Critical Evaluation

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Last Updated on May 12, 2015, by eNotes Editorial. Word Count: 797

George Sand is important in literary history for being a pioneer in the development of the category of fiction known as the romantic novel. Some modern classics in the genre are Daphne du Maurier’s Rebecca (1938) and Margaret Mitchell’s famous Civil War novel Gone with the Wind (1936). Earlier classics in the genre include Emily Brontë’s Wuthering Heights (1847) and Charlotte Brontë’s Jane Eyre (1847). It is interesting to note that Consuelo contains some of the elements that have come to be practically indispensable to such novels. Two of the most popular elements are the Cinderella theme and the theme of a woman torn between love for two different men. Sand uses both in Consuelo, the story of a poor girl who marries a handsome aristocrat and becomes a wealthy countess. The heroine is torn between love for the passionate but fickle Anzoleto and the noble but neurotic Albert.

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The element of the vagabond in Consuelo undoubtedly appealed to female readers of Sand’s time, many of whom lived housebound, dependent lives and could identify with a heroine who had the courage to live under the open sky, travel wherever she pleased, and obtain the necessities of life through her own wit and talent. The book is a powerful statement about the rights of the individual—male or female. It attacks corruption and hypocrisy and explores the difficulties that face an independent woman. Sand knew the pain of independence, and she steered her heroine through the traps waiting for any woman who tried to achieve success in her own right. Consuelo saves herself much suffering by avoiding financial or psychological dependence on men, subjugating her personality to no one. Her character explores the experience of a woman searching for personal integrity.

Her novels are often neglected because they have old-fashioned characteristics that annoy impatient readers. The modern reader may find Consuelo too long, too rambling, too digressive, too full of melodramatic events and inflated dialogue expressing impossibly noble sentiments. Some of the characters that were original creations in Sand’s time have become stereotypes from too much copying by inferior writers. Consuelo herself is a slightly implausible character. She was raised on the streets of Venice but remains a chaste, high-minded girl throughout her harrowing adventures, which include attempts to seduce and rape her. Without any formal education, she has a huge vocabulary and impeccable grammar; she speaks Spanish, Italian, and German. She has the ability to pick up new languages practically overnight. Her voice captivates everyone who hears her. Men fall madly in love with her at first sight.

What saved Sand’s best novels from oblivion was the keen mind of their author. Noteworthy in Consuelo are Sand’s mini-essays contained in her many interesting digressions from the main thread of her tale. Chapter 56 contains an essay on folk art that displays Sand’s intelligence, learning, and socialistic ideology. Chapter 74 contains a poetic essay on loneliness. Chapter 97 contains a moving description of the silence and the mystery of an empty theater. Chapter 101 contains a profound discussion of the function of art. Consuelo is also remarkable for its demonstration of Sand’s musical knowledge, part of which she acquired during her famous love affair with the great Polish pianist and composer Frédéric Chopin. Perceptive readers are willing to overlook Consuelo’s faults in favor of its wealth of information about history, famous personalities of the eighteenth century, music, architecture, fashions, furnishings, social conditions, and human nature. The novel’s portrait of the young Franz Joseph Haydn, founder of the symphony and teacher of the great Wolfgang Amadeus Mozart, is another of its interesting features.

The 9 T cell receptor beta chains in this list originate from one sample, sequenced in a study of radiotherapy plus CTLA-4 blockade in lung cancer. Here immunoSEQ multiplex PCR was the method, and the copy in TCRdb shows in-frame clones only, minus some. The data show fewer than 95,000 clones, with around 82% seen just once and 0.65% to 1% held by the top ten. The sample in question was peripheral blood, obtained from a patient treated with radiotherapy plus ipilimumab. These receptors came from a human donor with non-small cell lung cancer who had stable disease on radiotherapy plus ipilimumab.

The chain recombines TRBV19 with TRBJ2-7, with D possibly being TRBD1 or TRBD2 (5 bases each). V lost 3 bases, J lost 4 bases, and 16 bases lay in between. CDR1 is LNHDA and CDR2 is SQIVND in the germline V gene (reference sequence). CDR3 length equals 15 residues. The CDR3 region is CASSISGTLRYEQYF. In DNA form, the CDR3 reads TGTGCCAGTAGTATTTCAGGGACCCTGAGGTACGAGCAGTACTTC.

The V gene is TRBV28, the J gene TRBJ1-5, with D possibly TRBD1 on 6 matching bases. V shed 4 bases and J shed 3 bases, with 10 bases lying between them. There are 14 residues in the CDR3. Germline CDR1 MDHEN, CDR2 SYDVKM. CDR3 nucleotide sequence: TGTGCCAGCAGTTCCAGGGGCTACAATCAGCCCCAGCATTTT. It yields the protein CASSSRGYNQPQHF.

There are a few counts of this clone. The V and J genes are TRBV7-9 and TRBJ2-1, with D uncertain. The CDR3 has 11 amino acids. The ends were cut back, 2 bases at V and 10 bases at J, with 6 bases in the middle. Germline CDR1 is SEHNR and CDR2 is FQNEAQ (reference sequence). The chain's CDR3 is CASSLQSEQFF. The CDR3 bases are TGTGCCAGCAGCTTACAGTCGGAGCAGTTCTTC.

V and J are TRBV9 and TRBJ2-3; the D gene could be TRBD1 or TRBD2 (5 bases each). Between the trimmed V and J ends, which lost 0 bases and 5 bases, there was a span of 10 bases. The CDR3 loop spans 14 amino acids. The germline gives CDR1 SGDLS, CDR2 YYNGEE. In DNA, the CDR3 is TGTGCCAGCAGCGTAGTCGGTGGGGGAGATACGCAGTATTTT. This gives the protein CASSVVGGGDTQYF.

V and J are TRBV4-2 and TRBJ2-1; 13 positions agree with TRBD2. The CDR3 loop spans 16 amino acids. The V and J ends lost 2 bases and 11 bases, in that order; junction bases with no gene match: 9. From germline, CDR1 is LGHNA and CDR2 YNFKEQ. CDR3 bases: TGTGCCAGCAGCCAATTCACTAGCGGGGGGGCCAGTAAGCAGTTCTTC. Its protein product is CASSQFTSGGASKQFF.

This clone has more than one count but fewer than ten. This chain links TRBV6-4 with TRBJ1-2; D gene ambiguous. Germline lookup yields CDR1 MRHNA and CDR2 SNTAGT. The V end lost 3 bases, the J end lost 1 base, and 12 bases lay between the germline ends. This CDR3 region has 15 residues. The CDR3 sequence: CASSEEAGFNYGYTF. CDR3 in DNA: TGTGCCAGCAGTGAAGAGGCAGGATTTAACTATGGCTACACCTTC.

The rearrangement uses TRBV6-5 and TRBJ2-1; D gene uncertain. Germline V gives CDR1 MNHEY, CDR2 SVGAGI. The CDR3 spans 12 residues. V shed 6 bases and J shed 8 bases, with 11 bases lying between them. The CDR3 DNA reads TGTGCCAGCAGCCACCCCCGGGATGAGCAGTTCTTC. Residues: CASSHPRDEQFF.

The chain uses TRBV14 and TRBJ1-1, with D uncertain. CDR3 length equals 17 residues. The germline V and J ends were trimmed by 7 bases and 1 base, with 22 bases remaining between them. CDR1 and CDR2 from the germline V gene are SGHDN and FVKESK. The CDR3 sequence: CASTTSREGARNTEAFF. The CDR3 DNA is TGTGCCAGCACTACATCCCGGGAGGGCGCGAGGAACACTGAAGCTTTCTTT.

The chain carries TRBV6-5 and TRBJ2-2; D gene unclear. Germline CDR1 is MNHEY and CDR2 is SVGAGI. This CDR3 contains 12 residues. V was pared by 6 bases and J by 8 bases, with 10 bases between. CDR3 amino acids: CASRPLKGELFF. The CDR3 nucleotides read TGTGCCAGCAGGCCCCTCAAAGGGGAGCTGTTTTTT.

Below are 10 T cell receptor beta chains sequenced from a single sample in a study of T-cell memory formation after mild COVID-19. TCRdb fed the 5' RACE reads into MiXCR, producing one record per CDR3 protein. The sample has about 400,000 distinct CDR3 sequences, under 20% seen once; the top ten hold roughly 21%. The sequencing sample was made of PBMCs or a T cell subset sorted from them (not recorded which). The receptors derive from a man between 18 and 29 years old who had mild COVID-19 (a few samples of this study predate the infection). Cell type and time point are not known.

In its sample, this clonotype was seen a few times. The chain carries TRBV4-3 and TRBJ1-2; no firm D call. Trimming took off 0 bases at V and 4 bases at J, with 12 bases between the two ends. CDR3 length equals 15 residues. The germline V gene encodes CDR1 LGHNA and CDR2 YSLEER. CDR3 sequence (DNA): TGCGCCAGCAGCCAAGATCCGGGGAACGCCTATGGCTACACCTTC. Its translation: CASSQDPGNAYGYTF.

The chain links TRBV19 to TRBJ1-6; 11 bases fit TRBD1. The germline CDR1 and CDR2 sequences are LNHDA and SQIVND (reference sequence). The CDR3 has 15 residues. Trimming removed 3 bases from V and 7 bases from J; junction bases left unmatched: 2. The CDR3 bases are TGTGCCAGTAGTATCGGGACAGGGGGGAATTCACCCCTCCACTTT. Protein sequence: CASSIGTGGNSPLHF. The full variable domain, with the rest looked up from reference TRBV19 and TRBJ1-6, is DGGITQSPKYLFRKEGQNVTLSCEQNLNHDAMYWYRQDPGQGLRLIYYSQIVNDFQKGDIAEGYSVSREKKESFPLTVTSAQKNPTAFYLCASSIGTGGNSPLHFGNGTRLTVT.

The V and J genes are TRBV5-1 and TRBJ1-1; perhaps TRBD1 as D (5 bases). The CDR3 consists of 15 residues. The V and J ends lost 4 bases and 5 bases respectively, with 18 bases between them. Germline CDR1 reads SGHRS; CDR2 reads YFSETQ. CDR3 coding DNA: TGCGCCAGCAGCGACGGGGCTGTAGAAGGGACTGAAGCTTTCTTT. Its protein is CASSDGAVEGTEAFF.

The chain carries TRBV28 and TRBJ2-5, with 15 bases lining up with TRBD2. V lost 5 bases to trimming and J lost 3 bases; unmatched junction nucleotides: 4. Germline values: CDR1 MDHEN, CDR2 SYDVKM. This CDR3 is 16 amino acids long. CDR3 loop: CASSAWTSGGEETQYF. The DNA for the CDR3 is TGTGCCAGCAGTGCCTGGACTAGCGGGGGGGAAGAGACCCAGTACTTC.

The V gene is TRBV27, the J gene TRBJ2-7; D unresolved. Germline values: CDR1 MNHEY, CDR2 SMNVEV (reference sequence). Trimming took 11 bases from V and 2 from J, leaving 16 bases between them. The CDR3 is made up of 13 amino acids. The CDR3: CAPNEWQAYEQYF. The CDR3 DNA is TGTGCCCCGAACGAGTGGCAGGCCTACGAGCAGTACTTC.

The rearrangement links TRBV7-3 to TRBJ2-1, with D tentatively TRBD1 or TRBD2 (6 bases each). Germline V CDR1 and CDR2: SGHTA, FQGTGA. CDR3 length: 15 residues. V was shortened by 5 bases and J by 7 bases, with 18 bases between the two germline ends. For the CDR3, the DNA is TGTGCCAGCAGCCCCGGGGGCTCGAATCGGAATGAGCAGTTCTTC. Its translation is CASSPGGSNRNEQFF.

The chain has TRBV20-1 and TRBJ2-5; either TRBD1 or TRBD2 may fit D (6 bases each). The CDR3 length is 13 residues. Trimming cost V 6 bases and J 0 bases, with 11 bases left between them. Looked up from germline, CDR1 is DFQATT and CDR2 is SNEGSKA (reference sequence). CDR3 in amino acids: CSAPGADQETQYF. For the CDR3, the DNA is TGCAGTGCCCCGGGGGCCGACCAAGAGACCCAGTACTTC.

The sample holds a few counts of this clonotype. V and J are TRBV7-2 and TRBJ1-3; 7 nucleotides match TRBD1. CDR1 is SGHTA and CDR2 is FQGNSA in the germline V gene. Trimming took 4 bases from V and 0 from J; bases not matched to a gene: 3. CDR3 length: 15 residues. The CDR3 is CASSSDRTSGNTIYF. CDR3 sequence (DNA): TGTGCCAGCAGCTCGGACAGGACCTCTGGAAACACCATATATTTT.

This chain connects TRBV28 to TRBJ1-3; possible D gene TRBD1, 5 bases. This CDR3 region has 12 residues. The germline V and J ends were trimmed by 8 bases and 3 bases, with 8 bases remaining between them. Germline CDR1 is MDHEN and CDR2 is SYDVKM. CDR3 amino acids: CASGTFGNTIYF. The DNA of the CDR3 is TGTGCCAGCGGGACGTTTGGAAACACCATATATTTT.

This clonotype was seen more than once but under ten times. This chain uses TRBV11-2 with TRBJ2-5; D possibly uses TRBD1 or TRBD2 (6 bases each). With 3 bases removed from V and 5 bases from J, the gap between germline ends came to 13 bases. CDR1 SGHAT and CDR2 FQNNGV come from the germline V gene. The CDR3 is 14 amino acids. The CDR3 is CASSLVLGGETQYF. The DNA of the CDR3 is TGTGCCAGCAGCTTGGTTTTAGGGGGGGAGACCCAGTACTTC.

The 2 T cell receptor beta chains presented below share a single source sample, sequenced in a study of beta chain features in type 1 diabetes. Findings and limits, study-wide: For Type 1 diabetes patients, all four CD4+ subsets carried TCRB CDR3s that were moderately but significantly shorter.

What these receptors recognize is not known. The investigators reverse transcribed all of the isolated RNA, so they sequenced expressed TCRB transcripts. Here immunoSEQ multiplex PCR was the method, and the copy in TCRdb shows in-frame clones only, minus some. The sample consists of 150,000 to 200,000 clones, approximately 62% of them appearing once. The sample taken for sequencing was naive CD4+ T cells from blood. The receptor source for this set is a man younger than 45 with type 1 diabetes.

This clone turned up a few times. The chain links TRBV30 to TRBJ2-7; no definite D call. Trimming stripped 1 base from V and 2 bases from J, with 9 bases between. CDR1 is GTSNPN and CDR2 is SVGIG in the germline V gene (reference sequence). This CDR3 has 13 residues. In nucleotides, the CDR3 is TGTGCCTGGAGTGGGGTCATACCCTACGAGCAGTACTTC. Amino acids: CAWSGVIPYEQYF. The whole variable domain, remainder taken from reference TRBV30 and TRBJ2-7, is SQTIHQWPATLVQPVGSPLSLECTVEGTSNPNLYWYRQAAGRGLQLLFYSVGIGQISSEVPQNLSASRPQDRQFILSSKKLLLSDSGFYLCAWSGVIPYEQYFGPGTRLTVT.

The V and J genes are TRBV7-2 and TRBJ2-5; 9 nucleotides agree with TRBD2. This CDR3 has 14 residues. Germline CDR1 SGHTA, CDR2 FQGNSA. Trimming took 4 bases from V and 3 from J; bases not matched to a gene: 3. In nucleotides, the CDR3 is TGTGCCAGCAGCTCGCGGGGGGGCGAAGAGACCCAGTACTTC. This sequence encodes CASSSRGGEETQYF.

Sand is regarded by contemporary feminists as an early heroine of the women’s movement who outraged society by dressing in men’s clothes, smoking cigars, and living a life of sexual freedom normally permitted only to men. This recognition of Sand as a dynamic personality has brought about a renewed interest in her fiction. Consuelo can be read as a protest against the suppressed condition of women. Sand’s revolutionary concerns went beyond that, however; she wanted nothing less than a complete reconstruction of society based on evangelical love. She was appalled by the glaring contrast between the wealthy minority and the impoverished, overworked majority. Consuelo belongs to what has been called Sand’s middle period. In later years, she withdrew from active life and wrote a number of pastoral romances that celebrate the virtues of a life of contemplation. Her life mirrored the turbulent period of history she lived through, which included the French revolution of 1848 and its reactionary aftermath. Consuelo, like most of Sand’s novels, is intensely autobiographical and reveals the real-life courage as well as the lofty ideals and powerful emotions of a remarkable woman.

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